I was not sent except to the lost sheep of the house of Israel. (Mt. 15:24)
And if we continue to strive to have the Lord deliver us, it seems we are unworthy for Him to work with us. We are just too evil, because of the attraction to an evil delight, for the Lord to be able to help us. He seems to respond to us as He did to the woman:
It is not good to take the children’s bread and throw it to the little dogs. (Mt. 15:26)
And all the while we are seeking the Lord to help us, the standards that are presented in the Word discourage us instead of encouraging us. It seems to bring out our frailties and our failures. It seems to bring out more and more vividly our shortcomings, whereby it seems we are more alienated from the Divine truth. This alienation is pictured by the disciples urging the woman to go away strictly because she was a Canaanite. It is during these times that it seems useless to continue to try to do good and to succumb to our evil conditions, just as it seemed to the woman to accept that her daughter would always be demon-possessed.
But the woman did not give up. She continued to ask the Lord to heal her daughter. And when the Lord told her that it is not good to give bread to the dogs, she responded by saying, “True, Lord, yet even the little dogs eat the crumbs which fall from their master’s table.” (Mt. 25:26) She was willing to call herself a dog if it would help her daughter. And in spite of all the rejection she had endured thus far, she still believed in the Lord’s compassion and power. She still believed her daughter could be healed, and she did not want to have the pride in herself prevent that from happening. This woman’s perseverance gives us a great lesson today. We too must continue to conform our lives to the Word, no matter how hopeless it may seem. We must still strive to do the best we can to live according to the Lord’s teachings. We must never abandon the commitment to shun evils as sins and apply the commandments of the Word to our lives. We are to continue to have faith in the Lord’s mercy and love that He will never forsake us in our desperate situation. And we must have faith that the Lord’s power is strong enough to heal our spiritual afflictions, and cause us to be able to delight in what is genuinely good. We also must be humble. We must sincerely acknowledge that we are evil as to ourselves, and our salvation is solely form the Lord alone. If we love ourselves more than the Lord and others, then we will reject the Lord just as quickly as the seed is scourged by the sun when it is planted on the rocks, as told in the Parable of the Sower. Certainly, the Canaanite woman could have turned away from the Lord when He ignored and insulted her. But because she loved her daughter more than herself, she was able to remain with the Lord in spite of the harsh treatment. And if we strive to love the Lord and others before ourselves, then we will be able to be true to this dedication in spite of the trials we must endure.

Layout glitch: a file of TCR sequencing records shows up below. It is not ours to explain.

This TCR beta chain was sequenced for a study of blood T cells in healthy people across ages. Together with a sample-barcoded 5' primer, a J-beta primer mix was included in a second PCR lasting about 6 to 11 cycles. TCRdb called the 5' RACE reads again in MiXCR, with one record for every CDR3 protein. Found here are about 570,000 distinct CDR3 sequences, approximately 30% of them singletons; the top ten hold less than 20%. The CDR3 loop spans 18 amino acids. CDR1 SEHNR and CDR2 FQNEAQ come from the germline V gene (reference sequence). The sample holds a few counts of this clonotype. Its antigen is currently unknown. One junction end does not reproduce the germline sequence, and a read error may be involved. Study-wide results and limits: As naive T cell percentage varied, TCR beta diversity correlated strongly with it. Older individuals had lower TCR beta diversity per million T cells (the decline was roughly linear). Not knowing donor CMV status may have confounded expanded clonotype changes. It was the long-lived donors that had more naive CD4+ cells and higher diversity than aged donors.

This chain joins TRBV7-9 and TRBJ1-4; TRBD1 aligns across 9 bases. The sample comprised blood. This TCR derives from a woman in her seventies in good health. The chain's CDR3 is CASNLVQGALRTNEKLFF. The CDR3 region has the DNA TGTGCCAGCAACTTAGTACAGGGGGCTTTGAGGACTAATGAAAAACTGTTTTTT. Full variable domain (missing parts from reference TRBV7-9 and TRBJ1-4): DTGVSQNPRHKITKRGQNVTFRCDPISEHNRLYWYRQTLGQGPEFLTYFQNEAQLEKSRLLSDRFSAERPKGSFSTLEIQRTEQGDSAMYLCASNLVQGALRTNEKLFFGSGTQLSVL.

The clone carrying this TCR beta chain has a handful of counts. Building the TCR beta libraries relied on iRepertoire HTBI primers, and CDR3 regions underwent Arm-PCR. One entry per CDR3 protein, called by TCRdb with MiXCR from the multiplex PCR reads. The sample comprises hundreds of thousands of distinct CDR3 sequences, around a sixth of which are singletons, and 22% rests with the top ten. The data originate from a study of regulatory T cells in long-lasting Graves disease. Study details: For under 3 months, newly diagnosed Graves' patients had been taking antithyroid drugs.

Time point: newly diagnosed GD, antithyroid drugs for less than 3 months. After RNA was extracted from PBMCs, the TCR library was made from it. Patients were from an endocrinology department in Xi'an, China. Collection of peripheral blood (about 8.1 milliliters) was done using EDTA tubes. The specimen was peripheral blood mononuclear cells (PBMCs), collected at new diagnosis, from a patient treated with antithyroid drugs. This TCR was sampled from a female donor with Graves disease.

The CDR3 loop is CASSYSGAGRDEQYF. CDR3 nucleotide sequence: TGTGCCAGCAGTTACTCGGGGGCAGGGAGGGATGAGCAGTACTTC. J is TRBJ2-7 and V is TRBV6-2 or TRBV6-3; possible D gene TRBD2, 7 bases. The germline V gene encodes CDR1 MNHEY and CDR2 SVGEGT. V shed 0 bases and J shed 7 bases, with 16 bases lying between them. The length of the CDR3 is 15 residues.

And like the woman, we will have our desires accomplished. For when the woman was willing to stay with the Lord in spite of the discouragements, the Lord praise her. Instead of calling her a “dog”, He now said, “Woman, great is your faith! Let it be to you as you desire.” (Mt. 15:28) The Lord did not play games with this woman’s emotions or feelings. He treated the woman harshly so she could demonstrate her faith in Him. Even though it looked hopeless, she still had confidence the Lord would still eventually heal her daughter. And because she had a true faith in the Lord, she was able to go through the rebukes and neglect without losing faith in Him. If she had the slightest doubt about the Lord’s love or abilities, she would have never continued being with Him. And when her daughter was healed, she had a greater assurance that she was a part of the Lord’s flock even though she was a Canaanite.
We also must have the same perseverance when we go through our trials, be they spiritual or natural. We must relay on the truth that the Lord is still leading us during our times of temptations, even though the appearance is to the contrary. We must dedicate ourselves not to distract ourselves in activities we know are in opposition to the Word. When we are distracted in evil ways, we then have succumbed in temptations. (AC 3488:7) But if we have a true faith in the Lord, one that fully confess His love and power, then we will be able to endure the storms of attack the hells will wage against us. When the attacks are over, and we emerge victorious, our faith and love to the Lord will become stronger. We will have a greater assurance that the Lord has given us salvation. Salvation is the ability to reject the enticements to do evil from the hells. (TCR 484:2) Only the Lord has the power to deliver us from their enticements. And when we have endured the struggles, we can have a greater assurance in the words of the Lord, “But he who endures to the end shall be saved.” (Mt. 24:13)